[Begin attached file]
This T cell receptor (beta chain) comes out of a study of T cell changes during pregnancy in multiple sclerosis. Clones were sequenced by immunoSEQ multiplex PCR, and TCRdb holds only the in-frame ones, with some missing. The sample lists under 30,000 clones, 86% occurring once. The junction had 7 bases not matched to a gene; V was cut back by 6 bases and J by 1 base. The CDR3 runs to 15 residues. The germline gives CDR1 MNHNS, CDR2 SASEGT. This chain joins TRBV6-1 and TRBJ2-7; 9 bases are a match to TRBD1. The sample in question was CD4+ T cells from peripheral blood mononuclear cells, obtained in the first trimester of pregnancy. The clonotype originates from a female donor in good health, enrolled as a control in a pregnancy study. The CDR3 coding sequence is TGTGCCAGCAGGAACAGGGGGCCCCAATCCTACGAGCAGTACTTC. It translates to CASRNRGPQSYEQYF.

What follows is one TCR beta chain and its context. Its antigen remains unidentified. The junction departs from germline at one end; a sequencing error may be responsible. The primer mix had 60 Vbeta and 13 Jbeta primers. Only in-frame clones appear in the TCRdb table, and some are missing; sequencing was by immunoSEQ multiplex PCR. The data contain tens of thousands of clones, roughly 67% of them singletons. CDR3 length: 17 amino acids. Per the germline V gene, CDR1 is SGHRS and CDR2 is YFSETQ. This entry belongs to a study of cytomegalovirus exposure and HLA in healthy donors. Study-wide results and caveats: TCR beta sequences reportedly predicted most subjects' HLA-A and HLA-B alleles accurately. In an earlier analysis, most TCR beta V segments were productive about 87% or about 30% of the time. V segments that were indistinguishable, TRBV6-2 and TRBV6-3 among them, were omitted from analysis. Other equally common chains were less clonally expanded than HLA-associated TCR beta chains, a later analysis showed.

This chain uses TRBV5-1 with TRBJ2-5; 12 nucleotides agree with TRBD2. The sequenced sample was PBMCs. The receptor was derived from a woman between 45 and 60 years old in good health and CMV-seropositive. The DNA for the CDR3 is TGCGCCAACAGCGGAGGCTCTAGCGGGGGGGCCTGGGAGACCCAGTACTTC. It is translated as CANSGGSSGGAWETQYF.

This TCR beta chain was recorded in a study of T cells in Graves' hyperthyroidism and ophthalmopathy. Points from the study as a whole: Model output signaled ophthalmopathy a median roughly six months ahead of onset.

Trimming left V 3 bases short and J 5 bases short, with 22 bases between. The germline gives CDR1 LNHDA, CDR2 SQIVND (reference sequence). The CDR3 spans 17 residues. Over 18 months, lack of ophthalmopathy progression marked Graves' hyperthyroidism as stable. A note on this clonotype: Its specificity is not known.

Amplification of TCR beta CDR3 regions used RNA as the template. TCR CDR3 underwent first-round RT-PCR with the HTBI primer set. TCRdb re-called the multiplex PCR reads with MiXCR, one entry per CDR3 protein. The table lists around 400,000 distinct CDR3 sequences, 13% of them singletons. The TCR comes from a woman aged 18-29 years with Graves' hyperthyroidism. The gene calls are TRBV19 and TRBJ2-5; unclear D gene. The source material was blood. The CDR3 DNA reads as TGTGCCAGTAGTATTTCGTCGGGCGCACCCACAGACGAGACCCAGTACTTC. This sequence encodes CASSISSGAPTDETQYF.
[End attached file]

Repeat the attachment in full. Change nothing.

This T cell receptor (beta chain) comes out of a study of T cell changes during pregnancy in multiple sclerosis. Clones were sequenced by immunoSEQ multiplex PCR, and TCRdb holds only the in-frame ones, with some missing. The sample lists under 30,000 clones, 86% occurring once. The junction had 7 bases not matched to a gene; V was cut back by 6 bases and J by 1 base. The CDR3 runs to 15 residues. The germline gives CDR1 MNHNS, CDR2 SASEGT. This chain joins TRBV6-1 and TRBJ2-7; 9 bases are a match to TRBD1. The sample in question was CD4+ T cells from peripheral blood mononuclear cells, obtained in the first trimester of pregnancy. The clonotype originates from a female donor in good health, enrolled as a control in a pregnancy study. The CDR3 coding sequence is TGTGCCAGCAGGAACAGGGGGCCCCAATCCTACGAGCAGTACTTC. It translates to CASRNRGPQSYEQYF.

What follows is one TCR beta chain and its context. Its antigen remains unidentified. The junction departs from germline at one end; a sequencing error may be responsible. The primer mix had 60 Vbeta and 13 Jbeta primers. Only in-frame clones appear in the TCRdb table, and some are missing; sequencing was by immunoSEQ multiplex PCR. The data contain tens of thousands of clones, roughly 67% of them singletons. CDR3 length: 17 amino acids. Per the germline V gene, CDR1 is SGHRS and CDR2 is YFSETQ. This entry belongs to a study of cytomegalovirus exposure and HLA in healthy donors. Study-wide results and caveats: TCR beta sequences reportedly predicted most subjects' HLA-A and HLA-B alleles accurately. In an earlier analysis, most TCR beta V segments were productive about 87% or about 30% of the time. V segments that were indistinguishable, TRBV6-2 and TRBV6-3 among them, were omitted from analysis. Other equally common chains were less clonally expanded than HLA-associated TCR beta chains, a later analysis showed.

This chain uses TRBV5-1 with TRBJ2-5; 12 nucleotides agree with TRBD2. The sequenced sample was PBMCs. The receptor was derived from a woman between 45 and 60 years old in good health and CMV-seropositive. The DNA for the CDR3 is TGCGCCAACAGCGGAGGCTCTAGCGGGGGGGCCTGGGAGACCCAGTACTTC. It is translated as CANSGGSSGGAWETQYF.

This TCR beta chain was recorded in a study of T cells in Graves' hyperthyroidism and ophthalmopathy. Points from the study as a whole: Model output signaled ophthalmopathy a median roughly six months ahead of onset.

Trimming left V 3 bases short and J 5 bases short, with 22 bases between. The germline gives CDR1 LNHDA, CDR2 SQIVND (reference sequence). The CDR3 spans 17 residues. Over 18 months, lack of ophthalmopathy progression marked Graves' hyperthyroidism as stable. A note on this clonotype: Its specificity is not known.

Amplification of TCR beta CDR3 regions used RNA as the template. TCR CDR3 underwent first-round RT-PCR with the HTBI primer set. TCRdb re-called the multiplex PCR reads with MiXCR, one entry per CDR3 protein. The table lists around 400,000 distinct CDR3 sequences, 13% of them singletons. The TCR comes from a woman aged 18-29 years with Graves' hyperthyroidism. The gene calls are TRBV19 and TRBJ2-5; unclear D gene. The source material was blood. The CDR3 DNA reads as TGTGCCAGTAGTATTTCGTCGGGCGCACCCACAGACGAGACCCAGTACTTC. This sequence encodes CASSISSGAPTDETQYF.